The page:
For this example, I’m choosing to burn. You will need to click on the foreground color arrow to switch it from black or white. Should default to black. If so you are set. To burn, click on the black square in the bottom left. This will bring up the Color Picker (Foreground Color).

  • Processing colors in your landscape photo with burn layer in Photoshop.

    An example of creating a burn layer in Photoshop.

  • Photoshop screenshot of color picker tool

    Photoshop example of the Color Picker.

  • Brush Tool in Photoshop where you can change the size and hardness.

    Brush Tool in Photoshop where you can change the size and hardness.

Use the dropper to choose a color from your image. You can then dial it in by moving it around within the Color Picker. Once a color is chosen, you can use the Brush Tool to paint onto your scene where you feel it’s appropriate. I wanted to bring out the colors more in my clouds that I remember happening at the time I took the photo. Move the brush in a circular motion. Choose the brush size, hardness, and opacity. You may need to open a couple of layers to get the desired effect you want.

Example of colors in a landscape photo after post processing

After Post Processing: Zion National Park, UT

  1. Color Temperature – Maybe the color isn’t exactly right on your screen, as you’ve remembered it in the field. You can adjust the color temperature in LR or Photoshop to bring it closer to what you’ve envisioned. I find that sometimes warming up or choosing to cool down the scene a bit can get me the desired effect I want with my colors.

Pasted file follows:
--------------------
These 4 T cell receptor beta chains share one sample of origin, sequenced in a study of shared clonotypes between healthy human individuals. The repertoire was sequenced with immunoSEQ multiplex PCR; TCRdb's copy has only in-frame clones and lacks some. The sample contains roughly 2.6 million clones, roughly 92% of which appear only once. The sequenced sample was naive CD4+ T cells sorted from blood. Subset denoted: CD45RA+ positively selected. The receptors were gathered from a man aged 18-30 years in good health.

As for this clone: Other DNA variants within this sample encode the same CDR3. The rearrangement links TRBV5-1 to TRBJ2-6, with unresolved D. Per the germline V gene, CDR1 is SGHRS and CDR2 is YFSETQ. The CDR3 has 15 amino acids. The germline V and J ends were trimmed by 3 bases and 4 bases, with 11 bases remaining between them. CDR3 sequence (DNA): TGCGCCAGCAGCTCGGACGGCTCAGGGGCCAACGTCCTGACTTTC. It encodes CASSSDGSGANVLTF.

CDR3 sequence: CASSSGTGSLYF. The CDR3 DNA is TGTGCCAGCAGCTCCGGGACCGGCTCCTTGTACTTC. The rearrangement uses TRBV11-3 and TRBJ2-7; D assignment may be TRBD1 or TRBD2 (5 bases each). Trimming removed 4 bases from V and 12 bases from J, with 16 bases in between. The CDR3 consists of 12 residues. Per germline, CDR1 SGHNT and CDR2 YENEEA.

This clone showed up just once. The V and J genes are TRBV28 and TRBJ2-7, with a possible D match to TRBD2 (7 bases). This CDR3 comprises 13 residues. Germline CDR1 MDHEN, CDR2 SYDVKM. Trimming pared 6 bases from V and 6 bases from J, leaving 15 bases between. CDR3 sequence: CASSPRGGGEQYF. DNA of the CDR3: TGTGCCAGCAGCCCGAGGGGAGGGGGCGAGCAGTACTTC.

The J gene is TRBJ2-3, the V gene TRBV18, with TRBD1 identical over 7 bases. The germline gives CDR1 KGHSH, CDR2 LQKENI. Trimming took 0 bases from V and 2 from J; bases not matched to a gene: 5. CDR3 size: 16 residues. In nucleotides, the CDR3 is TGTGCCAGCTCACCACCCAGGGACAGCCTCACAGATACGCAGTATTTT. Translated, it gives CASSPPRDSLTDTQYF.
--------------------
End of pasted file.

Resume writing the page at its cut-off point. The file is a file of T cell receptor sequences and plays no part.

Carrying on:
I’m sure there are other ways to get your colors right in your nature photography images but I hope these few tips will get you started in thinking about ways to change them to your liking. As always comment below if you have any questions or would like to share what you do!

About Author Patricia Davidson

Patricia Davidson is an award-winning outdoor photographer, specializing in landscape, commercial and editorial assignments, and travel photography. Patricia has spent the last 20 years living on the beautiful Southern Oregon Coast where she developed her landscape photography skills. Currently, she and her husband live nomadically, traveling in their RV throughout the western United States. With a background in the visual arts and web development, she sets out to produce images that express her artistic vision and passion for photography, as well as her love of nature and the outdoors.